Attivio Applies Predictive Analytics to Indexed Data

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    Interest in all things relating to data big and small has never been higher. The challenge is that a multitude of tools and applications are needed to turn all that data into something useful for the business, which can be difficult to overcome.

    Attivio has put all the components needed to turn data into a business asset under a common Active Intelligence Engine (AIE) that indexes data so that IT organizations can dynamically access streams of diverse data types regardless of where they are stored or the format they are in.

    This week Attivio took AIE one step further with the addition of a predictive analytics module that makes it easier to analyze all the data that AIE has indexed. Attivio CTO Sid Probstein says that the analytics required to make sense of all that data can now be invoked directly via AIE, rather than requiring IT organizations to move all their data into a separate predictive analytics application.

    In addition to the predictive analytics module, Attivio this week also announced the Attivio AIE Business Center, a module that allows IT organizations to give end users more control over interactive search queries against data indexed by AIE. The company also released Attivio AIE Scope Search, which combines an enterprise search capability with a hierarchical data structure normally found only in an XML database.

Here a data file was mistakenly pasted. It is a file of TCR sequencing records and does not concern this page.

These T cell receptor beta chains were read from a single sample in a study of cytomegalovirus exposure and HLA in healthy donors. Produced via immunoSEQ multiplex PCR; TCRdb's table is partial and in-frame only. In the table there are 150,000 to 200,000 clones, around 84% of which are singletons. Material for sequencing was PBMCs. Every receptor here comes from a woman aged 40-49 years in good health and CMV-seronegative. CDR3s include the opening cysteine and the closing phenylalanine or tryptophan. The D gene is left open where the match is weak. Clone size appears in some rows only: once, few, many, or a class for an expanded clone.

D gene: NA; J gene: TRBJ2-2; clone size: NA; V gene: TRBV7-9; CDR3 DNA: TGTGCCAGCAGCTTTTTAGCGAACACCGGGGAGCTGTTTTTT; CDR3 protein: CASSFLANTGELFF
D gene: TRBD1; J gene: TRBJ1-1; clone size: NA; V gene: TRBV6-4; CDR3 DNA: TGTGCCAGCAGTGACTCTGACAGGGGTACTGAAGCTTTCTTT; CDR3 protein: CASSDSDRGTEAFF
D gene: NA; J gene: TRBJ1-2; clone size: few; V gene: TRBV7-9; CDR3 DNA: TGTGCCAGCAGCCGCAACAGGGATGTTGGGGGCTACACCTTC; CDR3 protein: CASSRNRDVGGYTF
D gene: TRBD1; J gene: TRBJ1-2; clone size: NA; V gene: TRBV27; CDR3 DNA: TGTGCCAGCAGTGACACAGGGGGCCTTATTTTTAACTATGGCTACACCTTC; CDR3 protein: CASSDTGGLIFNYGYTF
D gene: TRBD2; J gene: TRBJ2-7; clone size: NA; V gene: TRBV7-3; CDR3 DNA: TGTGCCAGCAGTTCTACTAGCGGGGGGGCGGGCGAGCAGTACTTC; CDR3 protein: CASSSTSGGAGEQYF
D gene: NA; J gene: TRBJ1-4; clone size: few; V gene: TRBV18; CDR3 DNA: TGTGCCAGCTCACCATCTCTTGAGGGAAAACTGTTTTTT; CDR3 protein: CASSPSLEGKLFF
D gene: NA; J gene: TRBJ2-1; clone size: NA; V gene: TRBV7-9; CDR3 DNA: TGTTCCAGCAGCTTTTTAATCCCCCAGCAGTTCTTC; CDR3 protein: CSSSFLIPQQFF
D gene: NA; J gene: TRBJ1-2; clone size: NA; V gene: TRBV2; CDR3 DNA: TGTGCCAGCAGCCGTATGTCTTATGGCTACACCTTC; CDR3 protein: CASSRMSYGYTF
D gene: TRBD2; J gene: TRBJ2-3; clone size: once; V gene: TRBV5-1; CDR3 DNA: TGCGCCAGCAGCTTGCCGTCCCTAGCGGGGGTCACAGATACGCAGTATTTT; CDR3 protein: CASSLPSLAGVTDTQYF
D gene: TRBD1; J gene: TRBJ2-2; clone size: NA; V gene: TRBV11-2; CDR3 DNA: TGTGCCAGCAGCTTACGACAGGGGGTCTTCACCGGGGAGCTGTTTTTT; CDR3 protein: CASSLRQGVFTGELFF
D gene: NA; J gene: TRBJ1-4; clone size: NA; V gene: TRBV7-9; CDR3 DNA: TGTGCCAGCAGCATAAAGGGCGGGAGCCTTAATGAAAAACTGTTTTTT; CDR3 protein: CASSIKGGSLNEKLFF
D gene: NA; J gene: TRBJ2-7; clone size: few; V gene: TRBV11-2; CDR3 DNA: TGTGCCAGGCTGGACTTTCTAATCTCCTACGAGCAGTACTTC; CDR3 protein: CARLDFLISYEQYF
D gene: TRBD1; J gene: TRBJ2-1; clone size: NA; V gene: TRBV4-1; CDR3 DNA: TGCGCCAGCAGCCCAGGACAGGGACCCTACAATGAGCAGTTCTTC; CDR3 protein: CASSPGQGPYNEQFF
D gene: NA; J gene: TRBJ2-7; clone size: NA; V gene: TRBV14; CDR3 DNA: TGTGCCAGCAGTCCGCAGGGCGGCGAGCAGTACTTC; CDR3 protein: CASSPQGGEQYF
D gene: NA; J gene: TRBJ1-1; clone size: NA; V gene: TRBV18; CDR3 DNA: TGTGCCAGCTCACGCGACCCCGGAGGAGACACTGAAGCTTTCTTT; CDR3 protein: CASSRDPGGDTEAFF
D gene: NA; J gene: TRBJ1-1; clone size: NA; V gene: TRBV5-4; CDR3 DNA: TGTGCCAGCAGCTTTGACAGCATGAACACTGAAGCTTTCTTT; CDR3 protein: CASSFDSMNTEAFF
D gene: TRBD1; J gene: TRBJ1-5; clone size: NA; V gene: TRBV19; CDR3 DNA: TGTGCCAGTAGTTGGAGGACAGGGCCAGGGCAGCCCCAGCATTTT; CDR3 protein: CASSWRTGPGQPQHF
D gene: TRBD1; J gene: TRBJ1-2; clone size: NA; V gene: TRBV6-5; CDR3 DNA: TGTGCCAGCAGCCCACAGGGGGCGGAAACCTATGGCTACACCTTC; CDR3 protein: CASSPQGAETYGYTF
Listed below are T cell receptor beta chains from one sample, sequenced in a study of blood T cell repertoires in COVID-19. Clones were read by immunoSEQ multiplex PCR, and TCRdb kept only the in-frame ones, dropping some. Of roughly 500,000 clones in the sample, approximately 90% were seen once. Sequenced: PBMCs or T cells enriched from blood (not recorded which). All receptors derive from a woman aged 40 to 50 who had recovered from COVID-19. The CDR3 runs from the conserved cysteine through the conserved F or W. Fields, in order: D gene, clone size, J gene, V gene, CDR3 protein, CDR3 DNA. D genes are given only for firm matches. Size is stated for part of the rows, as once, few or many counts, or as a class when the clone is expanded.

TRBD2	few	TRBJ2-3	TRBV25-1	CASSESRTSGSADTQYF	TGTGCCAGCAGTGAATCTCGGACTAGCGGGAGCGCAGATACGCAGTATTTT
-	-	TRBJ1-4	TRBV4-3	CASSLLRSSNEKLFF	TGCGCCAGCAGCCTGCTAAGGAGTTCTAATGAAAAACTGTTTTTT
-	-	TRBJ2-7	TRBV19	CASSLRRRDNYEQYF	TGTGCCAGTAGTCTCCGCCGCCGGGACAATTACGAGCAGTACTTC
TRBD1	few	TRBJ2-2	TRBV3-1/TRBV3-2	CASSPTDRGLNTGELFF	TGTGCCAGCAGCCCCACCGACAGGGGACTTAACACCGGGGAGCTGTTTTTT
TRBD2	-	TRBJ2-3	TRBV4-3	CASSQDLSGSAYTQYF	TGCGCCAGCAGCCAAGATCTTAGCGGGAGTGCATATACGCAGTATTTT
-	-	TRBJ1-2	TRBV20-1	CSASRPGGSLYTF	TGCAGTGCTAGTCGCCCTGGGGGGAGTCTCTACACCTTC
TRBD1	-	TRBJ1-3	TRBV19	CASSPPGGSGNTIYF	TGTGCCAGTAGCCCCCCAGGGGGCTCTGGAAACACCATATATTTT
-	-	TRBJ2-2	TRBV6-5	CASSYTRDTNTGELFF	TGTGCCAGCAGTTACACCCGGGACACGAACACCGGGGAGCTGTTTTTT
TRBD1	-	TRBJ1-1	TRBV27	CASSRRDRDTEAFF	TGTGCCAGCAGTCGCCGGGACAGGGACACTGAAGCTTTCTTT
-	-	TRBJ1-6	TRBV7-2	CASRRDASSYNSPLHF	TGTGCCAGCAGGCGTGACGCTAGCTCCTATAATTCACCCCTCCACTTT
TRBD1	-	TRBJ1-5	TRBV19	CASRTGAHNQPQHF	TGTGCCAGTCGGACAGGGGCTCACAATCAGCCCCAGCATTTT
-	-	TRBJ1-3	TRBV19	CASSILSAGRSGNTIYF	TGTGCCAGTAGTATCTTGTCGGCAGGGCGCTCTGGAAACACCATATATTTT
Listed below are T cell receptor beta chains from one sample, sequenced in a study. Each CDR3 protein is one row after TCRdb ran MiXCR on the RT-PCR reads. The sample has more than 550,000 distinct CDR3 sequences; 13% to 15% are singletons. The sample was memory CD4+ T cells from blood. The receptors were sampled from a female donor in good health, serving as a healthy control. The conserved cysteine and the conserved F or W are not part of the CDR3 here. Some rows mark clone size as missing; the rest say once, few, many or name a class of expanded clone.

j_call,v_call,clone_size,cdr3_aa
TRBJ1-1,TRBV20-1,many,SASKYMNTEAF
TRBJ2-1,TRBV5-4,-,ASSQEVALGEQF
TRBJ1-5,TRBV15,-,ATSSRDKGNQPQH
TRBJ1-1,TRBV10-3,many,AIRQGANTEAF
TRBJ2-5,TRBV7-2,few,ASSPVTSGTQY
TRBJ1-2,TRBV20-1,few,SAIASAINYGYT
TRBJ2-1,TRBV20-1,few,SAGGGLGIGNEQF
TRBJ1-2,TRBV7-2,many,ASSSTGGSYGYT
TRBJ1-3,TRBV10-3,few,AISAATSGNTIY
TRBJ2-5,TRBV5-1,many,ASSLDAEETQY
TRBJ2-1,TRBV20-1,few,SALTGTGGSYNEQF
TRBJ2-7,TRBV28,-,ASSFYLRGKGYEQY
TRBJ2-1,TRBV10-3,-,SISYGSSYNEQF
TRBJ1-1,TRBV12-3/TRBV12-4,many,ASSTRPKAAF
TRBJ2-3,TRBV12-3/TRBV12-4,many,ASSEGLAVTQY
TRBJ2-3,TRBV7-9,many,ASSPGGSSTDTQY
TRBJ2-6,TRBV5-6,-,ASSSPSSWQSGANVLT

Probstein says the end goal is to leverage indexing to unify the data in all systems so that data is accessible without having to move it into one centralized system. Ultimately, Probstein says that exposing that data through an Attivio application programming interface (API) will lead to the development of cognitive computing applications that allow end users to interrogate computer systems in a way normally only associated with science-fiction movies like Star Trek.

    Attivio is not the only company with such ambitions. IBM, in the form of Watson, and Hewlett-Packard, in the form of HP Autonomy, both have cognitive computing development efforts under way. The challenge right now, however, is finding a way to bring all the data needed to inform those applications together so that the data is not only accessible, but also truly actionable.

    Mike Vizard
    Mike Vizard
    Michael Vizard is a seasoned IT journalist, with nearly 30 years of experience writing and editing about enterprise IT issues. He is a contributor to publications including Programmableweb, IT Business Edge, CIOinsight and UBM Tech. He formerly was editorial director for Ziff-Davis Enterprise, where he launched the company’s custom content division, and has also served as editor in chief for CRN and InfoWorld. He also has held editorial positions at PC Week, Computerworld and Digital Review.

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